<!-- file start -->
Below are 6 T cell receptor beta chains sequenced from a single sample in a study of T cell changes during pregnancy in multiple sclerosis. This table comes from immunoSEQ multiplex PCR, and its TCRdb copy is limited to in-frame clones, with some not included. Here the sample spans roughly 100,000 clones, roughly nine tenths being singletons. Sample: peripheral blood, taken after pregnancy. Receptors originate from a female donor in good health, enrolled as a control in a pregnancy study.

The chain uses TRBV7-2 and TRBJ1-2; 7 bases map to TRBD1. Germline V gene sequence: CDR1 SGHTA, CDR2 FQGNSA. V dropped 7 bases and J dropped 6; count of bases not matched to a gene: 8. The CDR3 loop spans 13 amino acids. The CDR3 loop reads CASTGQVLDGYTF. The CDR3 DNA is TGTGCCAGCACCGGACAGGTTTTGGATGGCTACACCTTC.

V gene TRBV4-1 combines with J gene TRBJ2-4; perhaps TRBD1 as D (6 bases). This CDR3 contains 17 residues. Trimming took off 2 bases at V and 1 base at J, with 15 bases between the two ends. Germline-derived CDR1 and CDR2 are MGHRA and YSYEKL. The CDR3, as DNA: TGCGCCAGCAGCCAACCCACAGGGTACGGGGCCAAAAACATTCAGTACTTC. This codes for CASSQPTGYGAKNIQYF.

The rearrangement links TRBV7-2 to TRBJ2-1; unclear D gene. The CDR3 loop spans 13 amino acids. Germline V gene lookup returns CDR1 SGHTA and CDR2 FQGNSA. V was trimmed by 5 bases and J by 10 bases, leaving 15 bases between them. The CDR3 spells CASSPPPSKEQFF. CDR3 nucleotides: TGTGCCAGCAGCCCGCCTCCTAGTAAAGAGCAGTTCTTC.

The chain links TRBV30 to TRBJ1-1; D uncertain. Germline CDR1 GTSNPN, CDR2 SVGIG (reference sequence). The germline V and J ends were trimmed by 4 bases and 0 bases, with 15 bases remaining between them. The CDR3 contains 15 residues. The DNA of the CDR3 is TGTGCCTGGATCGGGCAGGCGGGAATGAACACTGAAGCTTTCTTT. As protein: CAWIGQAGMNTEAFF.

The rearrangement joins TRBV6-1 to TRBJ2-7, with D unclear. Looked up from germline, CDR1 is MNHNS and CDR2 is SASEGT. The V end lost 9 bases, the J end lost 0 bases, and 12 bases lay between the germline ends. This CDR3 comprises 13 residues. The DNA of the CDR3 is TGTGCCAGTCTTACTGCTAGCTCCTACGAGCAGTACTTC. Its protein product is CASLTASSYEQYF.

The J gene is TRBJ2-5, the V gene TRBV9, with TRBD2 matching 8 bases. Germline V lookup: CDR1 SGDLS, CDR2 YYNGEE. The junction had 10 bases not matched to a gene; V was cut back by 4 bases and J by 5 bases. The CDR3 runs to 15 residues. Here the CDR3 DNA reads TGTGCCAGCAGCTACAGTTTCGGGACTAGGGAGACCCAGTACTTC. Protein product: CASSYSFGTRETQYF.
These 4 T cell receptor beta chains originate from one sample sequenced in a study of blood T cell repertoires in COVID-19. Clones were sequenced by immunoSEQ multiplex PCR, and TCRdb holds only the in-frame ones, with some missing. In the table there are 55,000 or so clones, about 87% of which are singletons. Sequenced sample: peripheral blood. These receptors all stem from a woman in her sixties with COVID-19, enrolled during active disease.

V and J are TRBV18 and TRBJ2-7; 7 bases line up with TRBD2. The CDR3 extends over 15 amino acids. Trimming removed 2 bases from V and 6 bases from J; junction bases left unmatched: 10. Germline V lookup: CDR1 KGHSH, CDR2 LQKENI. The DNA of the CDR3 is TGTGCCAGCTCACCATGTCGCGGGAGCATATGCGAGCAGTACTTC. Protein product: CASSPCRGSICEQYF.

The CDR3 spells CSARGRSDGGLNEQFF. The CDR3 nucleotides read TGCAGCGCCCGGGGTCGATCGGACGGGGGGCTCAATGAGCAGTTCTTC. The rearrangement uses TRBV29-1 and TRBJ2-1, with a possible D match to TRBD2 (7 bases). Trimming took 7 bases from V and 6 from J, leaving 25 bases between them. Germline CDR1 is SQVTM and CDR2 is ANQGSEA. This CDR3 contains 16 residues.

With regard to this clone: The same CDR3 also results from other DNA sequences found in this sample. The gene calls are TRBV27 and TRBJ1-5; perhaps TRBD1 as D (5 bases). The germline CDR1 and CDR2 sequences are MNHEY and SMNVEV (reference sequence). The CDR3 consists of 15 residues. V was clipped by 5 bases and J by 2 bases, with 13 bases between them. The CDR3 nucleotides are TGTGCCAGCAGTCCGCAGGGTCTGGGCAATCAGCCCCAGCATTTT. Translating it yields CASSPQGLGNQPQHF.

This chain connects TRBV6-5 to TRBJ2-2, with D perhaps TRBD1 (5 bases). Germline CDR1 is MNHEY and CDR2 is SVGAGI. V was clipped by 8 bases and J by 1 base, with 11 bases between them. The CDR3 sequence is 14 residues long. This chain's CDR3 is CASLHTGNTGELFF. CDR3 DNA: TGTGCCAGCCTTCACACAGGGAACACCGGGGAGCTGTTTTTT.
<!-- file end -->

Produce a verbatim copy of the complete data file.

Below are 6 T cell receptor beta chains sequenced from a single sample in a study of T cell changes during pregnancy in multiple sclerosis. This table comes from immunoSEQ multiplex PCR, and its TCRdb copy is limited to in-frame clones, with some not included. Here the sample spans roughly 100,000 clones, roughly nine tenths being singletons. Sample: peripheral blood, taken after pregnancy. Receptors originate from a female donor in good health, enrolled as a control in a pregnancy study.

The chain uses TRBV7-2 and TRBJ1-2; 7 bases map to TRBD1. Germline V gene sequence: CDR1 SGHTA, CDR2 FQGNSA. V dropped 7 bases and J dropped 6; count of bases not matched to a gene: 8. The CDR3 loop spans 13 amino acids. The CDR3 loop reads CASTGQVLDGYTF. The CDR3 DNA is TGTGCCAGCACCGGACAGGTTTTGGATGGCTACACCTTC.

V gene TRBV4-1 combines with J gene TRBJ2-4; perhaps TRBD1 as D (6 bases). This CDR3 contains 17 residues. Trimming took off 2 bases at V and 1 base at J, with 15 bases between the two ends. Germline-derived CDR1 and CDR2 are MGHRA and YSYEKL. The CDR3, as DNA: TGCGCCAGCAGCCAACCCACAGGGTACGGGGCCAAAAACATTCAGTACTTC. This codes for CASSQPTGYGAKNIQYF.

The rearrangement links TRBV7-2 to TRBJ2-1; unclear D gene. The CDR3 loop spans 13 amino acids. Germline V gene lookup returns CDR1 SGHTA and CDR2 FQGNSA. V was trimmed by 5 bases and J by 10 bases, leaving 15 bases between them. The CDR3 spells CASSPPPSKEQFF. CDR3 nucleotides: TGTGCCAGCAGCCCGCCTCCTAGTAAAGAGCAGTTCTTC.

The chain links TRBV30 to TRBJ1-1; D uncertain. Germline CDR1 GTSNPN, CDR2 SVGIG (reference sequence). The germline V and J ends were trimmed by 4 bases and 0 bases, with 15 bases remaining between them. The CDR3 contains 15 residues. The DNA of the CDR3 is TGTGCCTGGATCGGGCAGGCGGGAATGAACACTGAAGCTTTCTTT. As protein: CAWIGQAGMNTEAFF.

The rearrangement joins TRBV6-1 to TRBJ2-7, with D unclear. Looked up from germline, CDR1 is MNHNS and CDR2 is SASEGT. The V end lost 9 bases, the J end lost 0 bases, and 12 bases lay between the germline ends. This CDR3 comprises 13 residues. The DNA of the CDR3 is TGTGCCAGTCTTACTGCTAGCTCCTACGAGCAGTACTTC. Its protein product is CASLTASSYEQYF.

The J gene is TRBJ2-5, the V gene TRBV9, with TRBD2 matching 8 bases. Germline V lookup: CDR1 SGDLS, CDR2 YYNGEE. The junction had 10 bases not matched to a gene; V was cut back by 4 bases and J by 5 bases. The CDR3 runs to 15 residues. Here the CDR3 DNA reads TGTGCCAGCAGCTACAGTTTCGGGACTAGGGAGACCCAGTACTTC. Protein product: CASSYSFGTRETQYF.
These 4 T cell receptor beta chains originate from one sample sequenced in a study of blood T cell repertoires in COVID-19. Clones were sequenced by immunoSEQ multiplex PCR, and TCRdb holds only the in-frame ones, with some missing. In the table there are 55,000 or so clones, about 87% of which are singletons. Sequenced sample: peripheral blood. These receptors all stem from a woman in her sixties with COVID-19, enrolled during active disease.

V and J are TRBV18 and TRBJ2-7; 7 bases line up with TRBD2. The CDR3 extends over 15 amino acids. Trimming removed 2 bases from V and 6 bases from J; junction bases left unmatched: 10. Germline V lookup: CDR1 KGHSH, CDR2 LQKENI. The DNA of the CDR3 is TGTGCCAGCTCACCATGTCGCGGGAGCATATGCGAGCAGTACTTC. Protein product: CASSPCRGSICEQYF.

The CDR3 spells CSARGRSDGGLNEQFF. The CDR3 nucleotides read TGCAGCGCCCGGGGTCGATCGGACGGGGGGCTCAATGAGCAGTTCTTC. The rearrangement uses TRBV29-1 and TRBJ2-1, with a possible D match to TRBD2 (7 bases). Trimming took 7 bases from V and 6 from J, leaving 25 bases between them. Germline CDR1 is SQVTM and CDR2 is ANQGSEA. This CDR3 contains 16 residues.

With regard to this clone: The same CDR3 also results from other DNA sequences found in this sample. The gene calls are TRBV27 and TRBJ1-5; perhaps TRBD1 as D (5 bases). The germline CDR1 and CDR2 sequences are MNHEY and SMNVEV (reference sequence). The CDR3 consists of 15 residues. V was clipped by 5 bases and J by 2 bases, with 13 bases between them. The CDR3 nucleotides are TGTGCCAGCAGTCCGCAGGGTCTGGGCAATCAGCCCCAGCATTTT. Translating it yields CASSPQGLGNQPQHF.

This chain connects TRBV6-5 to TRBJ2-2, with D perhaps TRBD1 (5 bases). Germline CDR1 is MNHEY and CDR2 is SVGAGI. V was clipped by 8 bases and J by 1 base, with 11 bases between them. The CDR3 sequence is 14 residues long. This chain's CDR3 is CASLHTGNTGELFF. CDR3 DNA: TGTGCCAGCCTTCACACAGGGAACACCGGGGAGCTGTTTTTT.